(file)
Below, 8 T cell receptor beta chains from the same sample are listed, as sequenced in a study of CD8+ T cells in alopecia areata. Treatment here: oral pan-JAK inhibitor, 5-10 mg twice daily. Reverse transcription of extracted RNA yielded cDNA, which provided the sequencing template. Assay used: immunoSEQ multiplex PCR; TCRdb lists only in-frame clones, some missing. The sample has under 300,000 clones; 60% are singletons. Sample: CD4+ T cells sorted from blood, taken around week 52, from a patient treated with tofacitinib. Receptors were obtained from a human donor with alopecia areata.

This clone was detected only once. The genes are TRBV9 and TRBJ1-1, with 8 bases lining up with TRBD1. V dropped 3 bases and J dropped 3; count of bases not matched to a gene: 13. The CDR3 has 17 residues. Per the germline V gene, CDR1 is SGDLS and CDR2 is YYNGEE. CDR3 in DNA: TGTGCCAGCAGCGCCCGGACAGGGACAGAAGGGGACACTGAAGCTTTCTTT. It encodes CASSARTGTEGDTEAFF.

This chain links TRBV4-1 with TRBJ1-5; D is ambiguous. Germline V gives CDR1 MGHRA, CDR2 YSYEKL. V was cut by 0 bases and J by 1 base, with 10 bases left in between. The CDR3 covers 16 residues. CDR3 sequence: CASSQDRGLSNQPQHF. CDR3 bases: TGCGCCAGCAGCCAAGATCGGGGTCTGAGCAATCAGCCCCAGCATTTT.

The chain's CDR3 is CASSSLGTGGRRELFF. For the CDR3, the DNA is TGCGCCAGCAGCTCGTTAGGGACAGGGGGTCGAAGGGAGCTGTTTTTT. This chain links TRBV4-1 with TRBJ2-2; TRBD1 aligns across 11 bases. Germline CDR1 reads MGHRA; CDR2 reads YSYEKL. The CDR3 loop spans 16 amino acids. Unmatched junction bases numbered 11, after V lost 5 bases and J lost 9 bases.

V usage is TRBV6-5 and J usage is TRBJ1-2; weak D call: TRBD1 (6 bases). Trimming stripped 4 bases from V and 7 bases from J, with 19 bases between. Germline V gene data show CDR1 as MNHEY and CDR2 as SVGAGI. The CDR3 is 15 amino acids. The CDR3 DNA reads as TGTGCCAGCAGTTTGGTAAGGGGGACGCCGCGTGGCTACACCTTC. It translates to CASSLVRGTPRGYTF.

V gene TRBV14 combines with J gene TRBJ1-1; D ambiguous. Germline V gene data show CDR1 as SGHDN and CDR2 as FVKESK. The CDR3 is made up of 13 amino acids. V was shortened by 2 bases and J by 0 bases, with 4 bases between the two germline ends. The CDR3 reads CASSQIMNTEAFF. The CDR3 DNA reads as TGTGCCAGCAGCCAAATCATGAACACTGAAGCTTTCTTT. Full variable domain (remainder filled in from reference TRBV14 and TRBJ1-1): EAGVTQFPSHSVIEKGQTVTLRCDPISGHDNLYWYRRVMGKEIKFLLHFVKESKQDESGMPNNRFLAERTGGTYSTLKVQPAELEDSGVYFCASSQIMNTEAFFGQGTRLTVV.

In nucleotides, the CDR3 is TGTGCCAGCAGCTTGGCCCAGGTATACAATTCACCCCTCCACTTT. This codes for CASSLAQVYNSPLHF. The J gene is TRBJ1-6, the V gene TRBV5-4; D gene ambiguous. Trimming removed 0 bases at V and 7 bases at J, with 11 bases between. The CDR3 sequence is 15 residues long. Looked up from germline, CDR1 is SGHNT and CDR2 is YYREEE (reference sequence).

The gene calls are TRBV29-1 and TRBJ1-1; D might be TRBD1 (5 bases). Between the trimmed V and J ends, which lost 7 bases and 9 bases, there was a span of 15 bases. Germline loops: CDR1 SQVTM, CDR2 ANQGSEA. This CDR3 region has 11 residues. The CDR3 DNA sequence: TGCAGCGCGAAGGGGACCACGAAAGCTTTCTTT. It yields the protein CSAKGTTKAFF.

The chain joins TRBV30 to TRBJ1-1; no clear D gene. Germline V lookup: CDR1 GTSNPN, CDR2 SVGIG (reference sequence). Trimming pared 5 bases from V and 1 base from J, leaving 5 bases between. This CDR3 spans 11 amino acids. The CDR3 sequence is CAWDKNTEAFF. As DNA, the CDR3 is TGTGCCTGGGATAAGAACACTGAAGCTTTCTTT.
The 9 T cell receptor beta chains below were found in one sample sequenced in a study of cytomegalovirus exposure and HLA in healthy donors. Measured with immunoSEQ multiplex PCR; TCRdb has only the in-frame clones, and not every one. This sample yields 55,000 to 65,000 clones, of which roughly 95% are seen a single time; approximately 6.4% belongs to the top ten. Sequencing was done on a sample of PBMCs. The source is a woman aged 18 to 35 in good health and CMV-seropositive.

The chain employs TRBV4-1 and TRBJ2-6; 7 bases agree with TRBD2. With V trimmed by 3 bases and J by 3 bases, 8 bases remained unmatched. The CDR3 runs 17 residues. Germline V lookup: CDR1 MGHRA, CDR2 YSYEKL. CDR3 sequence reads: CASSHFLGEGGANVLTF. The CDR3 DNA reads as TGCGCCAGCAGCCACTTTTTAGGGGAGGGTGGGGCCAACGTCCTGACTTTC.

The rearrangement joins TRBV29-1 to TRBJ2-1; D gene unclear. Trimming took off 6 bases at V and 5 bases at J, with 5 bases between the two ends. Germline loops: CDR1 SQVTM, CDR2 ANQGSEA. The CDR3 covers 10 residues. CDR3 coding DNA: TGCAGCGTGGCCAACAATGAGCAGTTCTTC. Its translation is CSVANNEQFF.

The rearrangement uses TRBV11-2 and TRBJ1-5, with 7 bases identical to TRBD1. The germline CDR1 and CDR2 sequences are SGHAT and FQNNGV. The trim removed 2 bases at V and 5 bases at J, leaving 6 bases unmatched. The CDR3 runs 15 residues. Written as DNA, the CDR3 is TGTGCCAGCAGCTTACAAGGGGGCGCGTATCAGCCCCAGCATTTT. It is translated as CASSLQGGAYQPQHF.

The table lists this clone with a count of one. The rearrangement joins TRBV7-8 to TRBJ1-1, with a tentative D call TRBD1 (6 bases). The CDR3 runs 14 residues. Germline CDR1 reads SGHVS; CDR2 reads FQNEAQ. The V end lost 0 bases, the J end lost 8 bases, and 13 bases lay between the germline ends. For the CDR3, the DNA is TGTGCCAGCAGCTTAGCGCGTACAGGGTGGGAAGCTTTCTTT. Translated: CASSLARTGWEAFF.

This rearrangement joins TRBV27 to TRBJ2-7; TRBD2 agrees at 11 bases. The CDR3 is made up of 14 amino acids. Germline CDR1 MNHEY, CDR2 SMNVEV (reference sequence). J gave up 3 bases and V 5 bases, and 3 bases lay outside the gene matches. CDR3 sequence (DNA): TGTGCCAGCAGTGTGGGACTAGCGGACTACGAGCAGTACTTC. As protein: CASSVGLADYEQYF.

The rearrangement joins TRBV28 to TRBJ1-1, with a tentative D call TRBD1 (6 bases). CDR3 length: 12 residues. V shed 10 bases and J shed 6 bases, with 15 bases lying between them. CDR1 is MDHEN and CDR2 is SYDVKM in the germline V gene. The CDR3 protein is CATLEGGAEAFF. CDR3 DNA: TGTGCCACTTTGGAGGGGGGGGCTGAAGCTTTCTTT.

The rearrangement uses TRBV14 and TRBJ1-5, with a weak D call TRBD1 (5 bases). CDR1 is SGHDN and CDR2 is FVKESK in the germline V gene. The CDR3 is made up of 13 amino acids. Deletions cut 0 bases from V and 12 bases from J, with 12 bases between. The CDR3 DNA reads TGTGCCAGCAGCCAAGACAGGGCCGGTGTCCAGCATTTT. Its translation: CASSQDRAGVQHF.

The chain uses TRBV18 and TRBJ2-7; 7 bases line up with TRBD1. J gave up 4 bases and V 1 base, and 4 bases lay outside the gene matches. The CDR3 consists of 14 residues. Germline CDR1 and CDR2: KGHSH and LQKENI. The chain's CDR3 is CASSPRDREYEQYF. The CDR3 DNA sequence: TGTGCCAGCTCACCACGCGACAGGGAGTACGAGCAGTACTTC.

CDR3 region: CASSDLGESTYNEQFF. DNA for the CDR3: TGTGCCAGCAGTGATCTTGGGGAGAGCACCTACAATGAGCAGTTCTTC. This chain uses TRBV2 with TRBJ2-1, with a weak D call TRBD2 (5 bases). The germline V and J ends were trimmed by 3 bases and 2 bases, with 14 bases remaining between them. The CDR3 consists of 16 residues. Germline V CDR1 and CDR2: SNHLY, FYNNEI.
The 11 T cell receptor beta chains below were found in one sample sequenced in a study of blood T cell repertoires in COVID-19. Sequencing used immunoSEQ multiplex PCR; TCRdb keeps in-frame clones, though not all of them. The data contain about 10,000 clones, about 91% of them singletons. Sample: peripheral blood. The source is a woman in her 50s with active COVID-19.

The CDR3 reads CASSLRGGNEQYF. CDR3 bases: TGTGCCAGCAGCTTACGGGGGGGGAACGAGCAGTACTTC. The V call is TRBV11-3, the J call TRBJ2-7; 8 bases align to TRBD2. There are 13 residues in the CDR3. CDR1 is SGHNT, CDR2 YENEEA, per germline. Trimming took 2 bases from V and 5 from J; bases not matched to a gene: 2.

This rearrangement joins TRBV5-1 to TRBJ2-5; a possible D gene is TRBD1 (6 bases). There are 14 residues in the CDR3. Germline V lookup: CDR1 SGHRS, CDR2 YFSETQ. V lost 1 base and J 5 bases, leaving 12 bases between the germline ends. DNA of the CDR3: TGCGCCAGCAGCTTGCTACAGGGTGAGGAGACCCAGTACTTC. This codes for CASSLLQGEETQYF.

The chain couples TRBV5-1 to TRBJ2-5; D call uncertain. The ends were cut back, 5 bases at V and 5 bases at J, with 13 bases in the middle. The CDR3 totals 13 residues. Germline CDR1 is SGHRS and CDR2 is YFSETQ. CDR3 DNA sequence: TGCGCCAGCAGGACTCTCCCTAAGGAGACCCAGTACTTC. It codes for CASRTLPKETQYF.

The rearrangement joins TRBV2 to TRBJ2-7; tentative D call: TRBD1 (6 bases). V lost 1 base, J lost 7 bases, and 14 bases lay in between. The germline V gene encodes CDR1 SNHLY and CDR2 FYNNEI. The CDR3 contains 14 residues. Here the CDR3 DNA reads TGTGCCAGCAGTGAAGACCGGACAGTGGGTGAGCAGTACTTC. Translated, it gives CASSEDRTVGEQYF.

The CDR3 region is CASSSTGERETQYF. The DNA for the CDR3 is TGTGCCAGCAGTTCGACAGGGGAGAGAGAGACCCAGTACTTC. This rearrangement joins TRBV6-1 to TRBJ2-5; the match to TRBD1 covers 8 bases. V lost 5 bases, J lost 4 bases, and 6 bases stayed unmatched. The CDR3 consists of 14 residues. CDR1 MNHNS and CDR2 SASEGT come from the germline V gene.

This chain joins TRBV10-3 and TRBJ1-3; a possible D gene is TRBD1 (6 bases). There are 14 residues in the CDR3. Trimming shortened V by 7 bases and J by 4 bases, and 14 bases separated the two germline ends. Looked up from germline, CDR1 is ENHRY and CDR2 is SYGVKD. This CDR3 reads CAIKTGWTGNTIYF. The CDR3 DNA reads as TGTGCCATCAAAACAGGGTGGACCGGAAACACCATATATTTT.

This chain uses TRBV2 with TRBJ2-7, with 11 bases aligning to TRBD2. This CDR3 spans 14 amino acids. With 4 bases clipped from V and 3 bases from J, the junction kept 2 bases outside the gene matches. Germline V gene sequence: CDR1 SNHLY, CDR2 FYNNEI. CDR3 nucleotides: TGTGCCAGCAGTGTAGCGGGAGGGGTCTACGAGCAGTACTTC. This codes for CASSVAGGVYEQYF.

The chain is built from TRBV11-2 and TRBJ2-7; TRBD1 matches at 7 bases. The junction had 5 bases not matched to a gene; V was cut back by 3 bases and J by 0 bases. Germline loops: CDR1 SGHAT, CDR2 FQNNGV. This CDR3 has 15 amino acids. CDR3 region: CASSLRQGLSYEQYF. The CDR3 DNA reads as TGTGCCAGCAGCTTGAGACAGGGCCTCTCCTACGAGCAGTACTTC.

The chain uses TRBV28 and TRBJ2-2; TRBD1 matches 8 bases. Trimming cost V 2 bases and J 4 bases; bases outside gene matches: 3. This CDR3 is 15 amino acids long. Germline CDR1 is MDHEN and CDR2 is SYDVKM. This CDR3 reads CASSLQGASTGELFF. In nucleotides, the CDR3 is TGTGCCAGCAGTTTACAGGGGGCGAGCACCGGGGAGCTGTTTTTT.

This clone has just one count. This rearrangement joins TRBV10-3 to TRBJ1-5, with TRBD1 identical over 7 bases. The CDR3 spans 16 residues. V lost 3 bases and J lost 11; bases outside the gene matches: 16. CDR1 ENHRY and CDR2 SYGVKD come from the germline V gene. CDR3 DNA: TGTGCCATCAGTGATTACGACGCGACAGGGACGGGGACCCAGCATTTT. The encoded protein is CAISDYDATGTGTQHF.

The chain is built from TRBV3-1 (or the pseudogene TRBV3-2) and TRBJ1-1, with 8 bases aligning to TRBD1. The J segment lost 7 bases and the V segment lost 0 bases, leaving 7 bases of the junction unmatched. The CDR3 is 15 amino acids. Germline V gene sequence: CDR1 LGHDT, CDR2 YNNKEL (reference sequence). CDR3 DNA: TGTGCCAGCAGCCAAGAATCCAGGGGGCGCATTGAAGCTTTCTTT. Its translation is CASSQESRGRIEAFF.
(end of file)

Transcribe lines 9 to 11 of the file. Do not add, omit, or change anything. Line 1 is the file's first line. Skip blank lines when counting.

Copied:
The chain joins TRBV30 to TRBJ1-1; no clear D gene. Germline V lookup: CDR1 GTSNPN, CDR2 SVGIG (reference sequence). Trimming pared 5 bases from V and 1 base from J, leaving 5 bases between. This CDR3 spans 11 amino acids. The CDR3 sequence is CAWDKNTEAFF. As DNA, the CDR3 is TGTGCCTGGGATAAGAACACTGAAGCTTTCTTT.
The 9 T cell receptor beta chains below were found in one sample sequenced in a study of cytomegalovirus exposure and HLA in healthy donors. Measured with immunoSEQ multiplex PCR; TCRdb has only the in-frame clones, and not every one. This sample yields 55,000 to 65,000 clones, of which roughly 95% are seen a single time; approximately 6.4% belongs to the top ten. Sequencing was done on a sample of PBMCs. The source is a woman aged 18 to 35 in good health and CMV-seropositive.

The chain employs TRBV4-1 and TRBJ2-6; 7 bases agree with TRBD2. With V trimmed by 3 bases and J by 3 bases, 8 bases remained unmatched. The CDR3 runs 17 residues. Germline V lookup: CDR1 MGHRA, CDR2 YSYEKL. CDR3 sequence reads: CASSHFLGEGGANVLTF. The CDR3 DNA reads as TGCGCCAGCAGCCACTTTTTAGGGGAGGGTGGGGCCAACGTCCTGACTTTC.